“When I decided that I wanted to be a mariachi, I didn’t think it was fair to exploit the culture and not understand the language,” he says. “If I’m going to sing, I need to be able to communicate with my audience and engage with them. I need to understand what I’m saying because it was about honor and respect.”

Pollard began performing local gigs after picking up the language in a matter of months. He soon attracted the attention of “Big Boy” Radio that adorned him the name Timoteo “El Charro Negro.”

Embellishing his sound to highlight his Black heritage, Pollard included African instruments like congas and bongos in his orchestra. Faintly putting his own spin on a niche genre, Pollard avoided over-saturating the genre’s sound early in his career.

Embraced by his community as a beloved mariachi, “El Charro Negro” still encountered race-related obstacles as a Black man in the genre.

“There are those [in the industry] who are not in the least bit thrilled to this day. They won’t answer my phone calls, my emails, my text messages I’ve sent,” he says. “The public at large hasn’t a problem with it, but a lot of the time it’s those at the helm of decision making who want to keep [the genre] exclusively Mexican.”

“El Charro Negro” persisted, slowly attracting fans worldwide while promoting a message of harmony through his music.

In 2007, 12 years into his career, Pollard received a golden ticket opportunity.

El Charro Negro
Pollard (left) seen with legendary Mexican artist Vicente Fernandez (right) in 2007. Photo courtesy of Timothy Pollard.

In a by-chance encounter with a stagehand working on Fernandez’s tour, Pollard was offered the chance to perform onstage. The singer was skeptical that the offer was legit. After all, what are the chances?

The next day Pollard went to his day job at the time and said, “a voice in my head, which I believe was God said, ‘wear your blue velvet traje tonight.'”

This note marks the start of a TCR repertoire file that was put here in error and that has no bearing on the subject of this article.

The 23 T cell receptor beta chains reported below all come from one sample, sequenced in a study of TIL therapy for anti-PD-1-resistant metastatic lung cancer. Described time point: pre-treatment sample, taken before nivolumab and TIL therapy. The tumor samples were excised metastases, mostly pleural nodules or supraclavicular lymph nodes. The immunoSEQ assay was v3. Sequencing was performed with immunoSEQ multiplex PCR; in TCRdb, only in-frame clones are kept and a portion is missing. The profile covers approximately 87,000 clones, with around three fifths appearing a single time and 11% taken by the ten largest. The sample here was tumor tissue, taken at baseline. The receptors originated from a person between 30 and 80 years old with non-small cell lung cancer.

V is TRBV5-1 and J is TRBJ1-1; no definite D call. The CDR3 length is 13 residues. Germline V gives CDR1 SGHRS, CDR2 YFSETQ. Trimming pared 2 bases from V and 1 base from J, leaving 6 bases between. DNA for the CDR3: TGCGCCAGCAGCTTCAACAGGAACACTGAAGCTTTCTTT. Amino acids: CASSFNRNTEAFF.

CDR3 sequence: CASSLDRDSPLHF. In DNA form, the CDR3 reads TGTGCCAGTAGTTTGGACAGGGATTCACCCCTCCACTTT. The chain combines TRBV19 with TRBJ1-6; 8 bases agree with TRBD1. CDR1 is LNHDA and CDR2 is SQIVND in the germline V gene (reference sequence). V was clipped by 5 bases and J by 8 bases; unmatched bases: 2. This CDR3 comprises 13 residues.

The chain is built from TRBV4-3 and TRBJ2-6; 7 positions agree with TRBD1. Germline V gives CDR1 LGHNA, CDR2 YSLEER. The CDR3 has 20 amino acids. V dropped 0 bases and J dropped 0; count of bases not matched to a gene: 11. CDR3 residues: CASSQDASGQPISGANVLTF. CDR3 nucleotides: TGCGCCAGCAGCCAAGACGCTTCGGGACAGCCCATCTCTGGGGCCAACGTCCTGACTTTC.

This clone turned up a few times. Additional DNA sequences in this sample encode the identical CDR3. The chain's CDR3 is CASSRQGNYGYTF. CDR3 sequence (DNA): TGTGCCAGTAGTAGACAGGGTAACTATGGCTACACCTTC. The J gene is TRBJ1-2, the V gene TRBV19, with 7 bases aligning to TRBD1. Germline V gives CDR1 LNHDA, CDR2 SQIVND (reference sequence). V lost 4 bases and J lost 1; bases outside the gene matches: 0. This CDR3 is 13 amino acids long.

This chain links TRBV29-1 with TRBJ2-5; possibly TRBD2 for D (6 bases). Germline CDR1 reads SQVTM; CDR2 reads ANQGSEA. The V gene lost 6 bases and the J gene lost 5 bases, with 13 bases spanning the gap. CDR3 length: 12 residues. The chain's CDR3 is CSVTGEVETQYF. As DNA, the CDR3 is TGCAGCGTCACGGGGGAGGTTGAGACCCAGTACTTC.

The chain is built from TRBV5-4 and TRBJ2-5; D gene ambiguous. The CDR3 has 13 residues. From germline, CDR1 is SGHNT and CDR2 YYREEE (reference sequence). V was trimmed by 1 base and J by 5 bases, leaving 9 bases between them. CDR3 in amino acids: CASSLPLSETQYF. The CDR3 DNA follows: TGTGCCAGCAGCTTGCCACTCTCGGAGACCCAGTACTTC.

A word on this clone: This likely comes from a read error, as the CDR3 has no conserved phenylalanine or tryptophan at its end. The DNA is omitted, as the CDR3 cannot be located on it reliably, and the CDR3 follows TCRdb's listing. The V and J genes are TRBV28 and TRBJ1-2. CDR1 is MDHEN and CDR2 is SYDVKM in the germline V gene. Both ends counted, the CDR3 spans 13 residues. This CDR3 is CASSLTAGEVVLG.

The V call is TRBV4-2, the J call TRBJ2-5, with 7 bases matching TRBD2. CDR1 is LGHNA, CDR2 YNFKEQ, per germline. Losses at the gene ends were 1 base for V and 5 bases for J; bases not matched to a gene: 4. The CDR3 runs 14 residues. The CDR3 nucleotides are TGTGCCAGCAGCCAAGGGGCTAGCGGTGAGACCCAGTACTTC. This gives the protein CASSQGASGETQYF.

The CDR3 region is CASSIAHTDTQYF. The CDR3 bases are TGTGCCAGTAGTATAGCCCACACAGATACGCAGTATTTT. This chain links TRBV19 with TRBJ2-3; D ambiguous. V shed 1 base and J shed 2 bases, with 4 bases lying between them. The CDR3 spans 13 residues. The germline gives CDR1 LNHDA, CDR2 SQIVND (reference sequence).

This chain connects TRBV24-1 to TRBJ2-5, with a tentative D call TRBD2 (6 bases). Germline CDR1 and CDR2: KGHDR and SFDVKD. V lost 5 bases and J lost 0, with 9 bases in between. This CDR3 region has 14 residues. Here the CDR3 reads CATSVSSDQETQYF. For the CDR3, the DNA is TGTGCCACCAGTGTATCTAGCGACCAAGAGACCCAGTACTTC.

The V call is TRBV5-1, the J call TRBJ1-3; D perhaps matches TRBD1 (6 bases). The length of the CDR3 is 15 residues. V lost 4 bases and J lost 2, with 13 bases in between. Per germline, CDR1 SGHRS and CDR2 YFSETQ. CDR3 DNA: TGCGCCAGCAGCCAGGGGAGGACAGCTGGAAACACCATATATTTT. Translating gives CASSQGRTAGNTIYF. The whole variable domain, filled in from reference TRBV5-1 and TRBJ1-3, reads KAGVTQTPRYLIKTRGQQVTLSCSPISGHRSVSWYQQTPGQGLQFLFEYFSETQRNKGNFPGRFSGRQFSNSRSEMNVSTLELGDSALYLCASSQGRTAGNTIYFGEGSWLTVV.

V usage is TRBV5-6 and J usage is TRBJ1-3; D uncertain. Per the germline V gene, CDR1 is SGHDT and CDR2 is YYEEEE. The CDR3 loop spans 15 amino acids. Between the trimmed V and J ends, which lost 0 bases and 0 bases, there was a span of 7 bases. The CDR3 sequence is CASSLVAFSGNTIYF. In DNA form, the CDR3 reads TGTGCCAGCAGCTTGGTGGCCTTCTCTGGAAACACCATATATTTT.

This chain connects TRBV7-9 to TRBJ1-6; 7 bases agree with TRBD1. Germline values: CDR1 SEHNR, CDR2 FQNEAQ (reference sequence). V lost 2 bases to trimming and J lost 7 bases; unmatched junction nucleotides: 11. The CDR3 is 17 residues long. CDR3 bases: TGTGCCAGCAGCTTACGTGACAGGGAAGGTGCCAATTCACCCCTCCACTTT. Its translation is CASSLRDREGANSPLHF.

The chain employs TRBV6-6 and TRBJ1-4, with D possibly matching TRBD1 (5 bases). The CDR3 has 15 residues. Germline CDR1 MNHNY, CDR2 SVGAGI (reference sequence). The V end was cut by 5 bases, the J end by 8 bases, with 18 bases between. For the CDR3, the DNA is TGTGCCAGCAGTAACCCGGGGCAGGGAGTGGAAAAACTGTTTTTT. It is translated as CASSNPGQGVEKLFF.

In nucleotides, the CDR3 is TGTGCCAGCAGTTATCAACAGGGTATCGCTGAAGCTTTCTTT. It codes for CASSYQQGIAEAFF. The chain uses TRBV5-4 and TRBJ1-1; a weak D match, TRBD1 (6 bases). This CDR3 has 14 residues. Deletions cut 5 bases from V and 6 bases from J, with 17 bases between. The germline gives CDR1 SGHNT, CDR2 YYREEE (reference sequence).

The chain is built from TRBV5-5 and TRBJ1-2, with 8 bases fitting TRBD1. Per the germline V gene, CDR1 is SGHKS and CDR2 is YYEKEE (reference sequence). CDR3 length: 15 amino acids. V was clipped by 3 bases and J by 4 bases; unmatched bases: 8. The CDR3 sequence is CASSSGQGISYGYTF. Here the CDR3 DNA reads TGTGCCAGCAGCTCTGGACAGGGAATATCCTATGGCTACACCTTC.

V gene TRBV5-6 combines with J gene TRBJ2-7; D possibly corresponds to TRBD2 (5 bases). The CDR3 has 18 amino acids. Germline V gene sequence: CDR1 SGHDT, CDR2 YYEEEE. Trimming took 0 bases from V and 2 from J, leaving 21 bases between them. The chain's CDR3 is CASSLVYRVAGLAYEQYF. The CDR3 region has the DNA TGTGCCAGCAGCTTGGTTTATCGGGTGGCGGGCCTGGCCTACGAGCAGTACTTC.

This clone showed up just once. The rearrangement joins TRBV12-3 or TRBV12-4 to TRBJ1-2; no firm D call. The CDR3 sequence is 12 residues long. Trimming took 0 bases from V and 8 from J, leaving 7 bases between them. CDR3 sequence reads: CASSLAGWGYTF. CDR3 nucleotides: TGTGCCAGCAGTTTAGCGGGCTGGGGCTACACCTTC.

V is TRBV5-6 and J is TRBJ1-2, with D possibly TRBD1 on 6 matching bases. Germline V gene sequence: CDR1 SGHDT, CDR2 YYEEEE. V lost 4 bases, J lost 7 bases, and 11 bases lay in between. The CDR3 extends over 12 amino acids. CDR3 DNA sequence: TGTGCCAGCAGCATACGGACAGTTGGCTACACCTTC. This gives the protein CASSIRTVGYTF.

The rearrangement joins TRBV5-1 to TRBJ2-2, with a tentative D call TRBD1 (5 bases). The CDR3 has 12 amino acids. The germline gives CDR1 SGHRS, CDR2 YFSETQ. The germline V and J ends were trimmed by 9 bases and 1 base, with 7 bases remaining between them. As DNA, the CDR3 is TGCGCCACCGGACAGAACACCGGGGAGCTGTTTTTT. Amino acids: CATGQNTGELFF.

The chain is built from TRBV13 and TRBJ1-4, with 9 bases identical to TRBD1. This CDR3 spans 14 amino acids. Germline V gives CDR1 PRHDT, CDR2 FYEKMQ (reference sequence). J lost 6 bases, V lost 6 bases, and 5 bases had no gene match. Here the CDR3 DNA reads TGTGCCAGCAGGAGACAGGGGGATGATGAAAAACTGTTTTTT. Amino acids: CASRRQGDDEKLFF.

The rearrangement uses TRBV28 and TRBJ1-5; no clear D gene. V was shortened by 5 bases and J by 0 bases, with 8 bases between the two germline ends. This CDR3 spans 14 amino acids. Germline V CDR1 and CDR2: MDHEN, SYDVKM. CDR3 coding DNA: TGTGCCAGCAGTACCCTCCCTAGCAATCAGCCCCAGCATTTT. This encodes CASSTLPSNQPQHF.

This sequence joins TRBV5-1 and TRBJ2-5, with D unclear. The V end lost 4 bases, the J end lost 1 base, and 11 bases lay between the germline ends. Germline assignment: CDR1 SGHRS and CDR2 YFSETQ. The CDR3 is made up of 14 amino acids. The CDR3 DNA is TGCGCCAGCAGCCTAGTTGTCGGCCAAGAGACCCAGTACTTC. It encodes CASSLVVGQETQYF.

That evening Pollard went to a sold-out Stockton Area where he met his idol. As he walked on the stage, Pollard recalls Fernandez insisting that he use his personal mic and band to perform “De Que Manera Te Olvido.”

“[Fernandez] said he did not even want to join me,” he recollects about the show. “He just was kind and generous enough to let me sing that song on his stage with his audience.”

The crowd applauded thunderously, which for Pollard was a sign of good things to come.

El Charro Negro
Timoteo “El Charro Negro” with Don Francisco on Don Francisco Presenta in 2011. Photo courtesy of Timothy Pollard.

In 2010, he released his debut album “Me Regalo Contigo.” In perfect Spanish, Pollard sings with great conviction replicating the soft tones of old-school boleros.

Unraveling the rollercoaster of relationships, heart-wrenchingly beautiful ballads like “Me Regalo Contigo” and “Celos” are his most streamed songs. One hidden gem that has caught the listener’s attention is “El Medio Morir.”

As soon as the track begins it is unlike the others. Timoteo delivers a ’90s R&B love ballad in Spanish, singing with gumption as his riffs and belts encapsulate his unique sound and story.

Having appeared on shows like Sabado Gigante, Don Francisco Presenta, and Caso Cerrado in 2011, Timoteo’s career prospered.

Timoteo hasn’t released an album since 2010 but he keeps his passion alive. The singer has continued to perform, even during the Covid pandemic. He has high hopes for future success and original releases, choosing to not slow down from his destined musical journey.

“If God is with me, who can be against me? It may not happen in a quick period of time, but God will make my enemies my footstool,” he said.

“I’ve continued to be successful and do some of the things I want to do; maybe not in a particular way or in particular events, but I live in a very happy and fulfilled existence.”